Kickflip wallride, Oslo. Ph. Lars Gartå.

You have such quick feet and your style is so free flowing, like a leaf blowing in the wind – you bounce here jump there and slide around… Do you plan out tricks or lines you wanna film?
Ha ha, thanks Lou. Yes when I film a line or a trick I always plan out before what I’m going to do. But I usually take a good look at the spot and try to figure out what will be the best way for me to use it. But if I’m not filming or for example skate a contest I’m never thinking about what I’m going to do; I just skate and hopefully my feet land in a good position for the next trick.

How’s sponsored life been treating you?
I couldn’t ask for much more; it’s treating me really well. It’s pretty much more than I ever could ever imagine. I’m so thankful for all the help from my sponsors.

No-comply, Oslo. Ph. Lars Gartå.

On every enjoi trip you seem to be the guy getting the most footy. You seem like you are very driven and have a strong work ethic… Where does that come from?
I will say my parents are super structured and they have a strong work ethic. I took mostly everything from them I guess. But also when you travel to spots that are super good or I just like the way it is, I don’t want to sit and look at the spot I want skate it and hopefully get a trick on it. You never know if you’ll be able to skate exactly that spot again!

I remember Wieger talking about you years ago and saying ‘there is this flow kid from Norway; we should put him on’. Talk us through how you got on enjoi.
Love you Wieger! OK first of all I have always been a big fan of enjoi. All the videos, ads, team and enjoi in general and yourself have been a big inspiration. All the way back to Bag of Suck and all that, thanks for that!

Bump to 50-50 grind, Barcelona. Ph. Roger Ferrero.

Aw, thanks Deedz, I love the way you ride too!
So I’ve known Thaynan (Costa) for a long time now, we used to go to all the contests in Europe, Tampa Am, etc. together. And so we became really good friends… He’s my brother from another mother! And he was starting to get enjoi boards at one point, so after a bit he put in some good words and introduced me to Scott Howes the TM for enjoi in Europe. So we emailed back and forth and I showed him my footage and that was pretty much it; he gave me boards for around two years and he gave my footage to you and you started flowing me boards from the US. I went to your house and stayed there for a couple of weeks and after that I went on my first enjoi trip to Budapest and met the rest of the team and it’s been a good time ever since. Love you guys, cheers!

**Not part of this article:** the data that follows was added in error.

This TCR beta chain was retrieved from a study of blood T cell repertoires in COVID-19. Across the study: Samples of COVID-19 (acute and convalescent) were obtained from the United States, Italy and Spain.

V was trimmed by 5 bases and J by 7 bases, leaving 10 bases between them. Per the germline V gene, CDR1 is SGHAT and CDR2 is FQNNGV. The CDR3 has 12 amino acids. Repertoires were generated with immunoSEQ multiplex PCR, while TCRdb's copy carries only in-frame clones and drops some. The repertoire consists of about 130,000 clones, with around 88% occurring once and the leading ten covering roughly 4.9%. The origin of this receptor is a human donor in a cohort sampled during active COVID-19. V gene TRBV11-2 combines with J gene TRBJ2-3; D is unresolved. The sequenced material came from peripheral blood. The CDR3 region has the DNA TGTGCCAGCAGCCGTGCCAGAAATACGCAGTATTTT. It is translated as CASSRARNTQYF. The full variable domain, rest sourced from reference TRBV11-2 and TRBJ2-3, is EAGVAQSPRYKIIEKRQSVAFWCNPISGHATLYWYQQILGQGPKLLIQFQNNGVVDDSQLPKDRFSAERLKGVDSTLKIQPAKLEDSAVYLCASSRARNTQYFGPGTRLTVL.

Boardslide past the pole, Lisbon. Ph. Marcel Veldman.

Yeah man, seeing you around the whole team and everyone clicking with you, I remember telling you on that trip you were on the team! It’s funny ‘cause just being really talented isn’t everything, you got to bring good vibes to the session and have fun and in Buda’ it showed you were a perfect fit for enjoi. It is still funny to see you use any excuse to skate with no shirt on, ha ha ha… Are you allergic to shirts?
Yes I’m super-allergic to cotton! No I’m just joking. I don’t know, sometimes it’s just so hot that I hate to have a shirt on; it gets all sticky and sweaty so I’d rather wear it on my head and be shirtless.

Backside Smith grind, Barcelona. Ph. Gerard Riera.

What got you hyped to start riding rails? Do you always skate with rails now?
I remember my friend Pekka had some rails on his board once a long time ago and I remember I saw him slide forever and also do weird combinations and so I just had to get myself a pair. So I tried it out and I never stopped using them. It’s been like three straight years now and I’m never going to take ‘em off! I love those things – so much fun!

Well that and maybe because enjoi makes the best rails! Ha ha ha. Speaking of rails, what’s up with the Freddy Mercury moustache?
I don’t know, sometimes I try to shave it off, but after a couple days it comes back, ha ha.
Oh man! OK Deedz thanks for the chat. Any thank yous?
First of all I would like to say thanks to all my family and especially my mom and dad, all my friends around the world I would like to name drop all of you but the list would go on forever so, you all know who you are! Love you guys! Thanks to all my sponsors, everyone at Nike SB especially Colin and Vaughan, everyone over at enjoi, big thanks to you Louie, smoothiexchange, Bones Swiss, Jessup, Spitfire, Independent and everyone that’s been helping me over the years!
And to you guys at Free, thanks a lot! Much love!

Wallride to kickflip out, Barcelona. Ph. Roger Ferrero.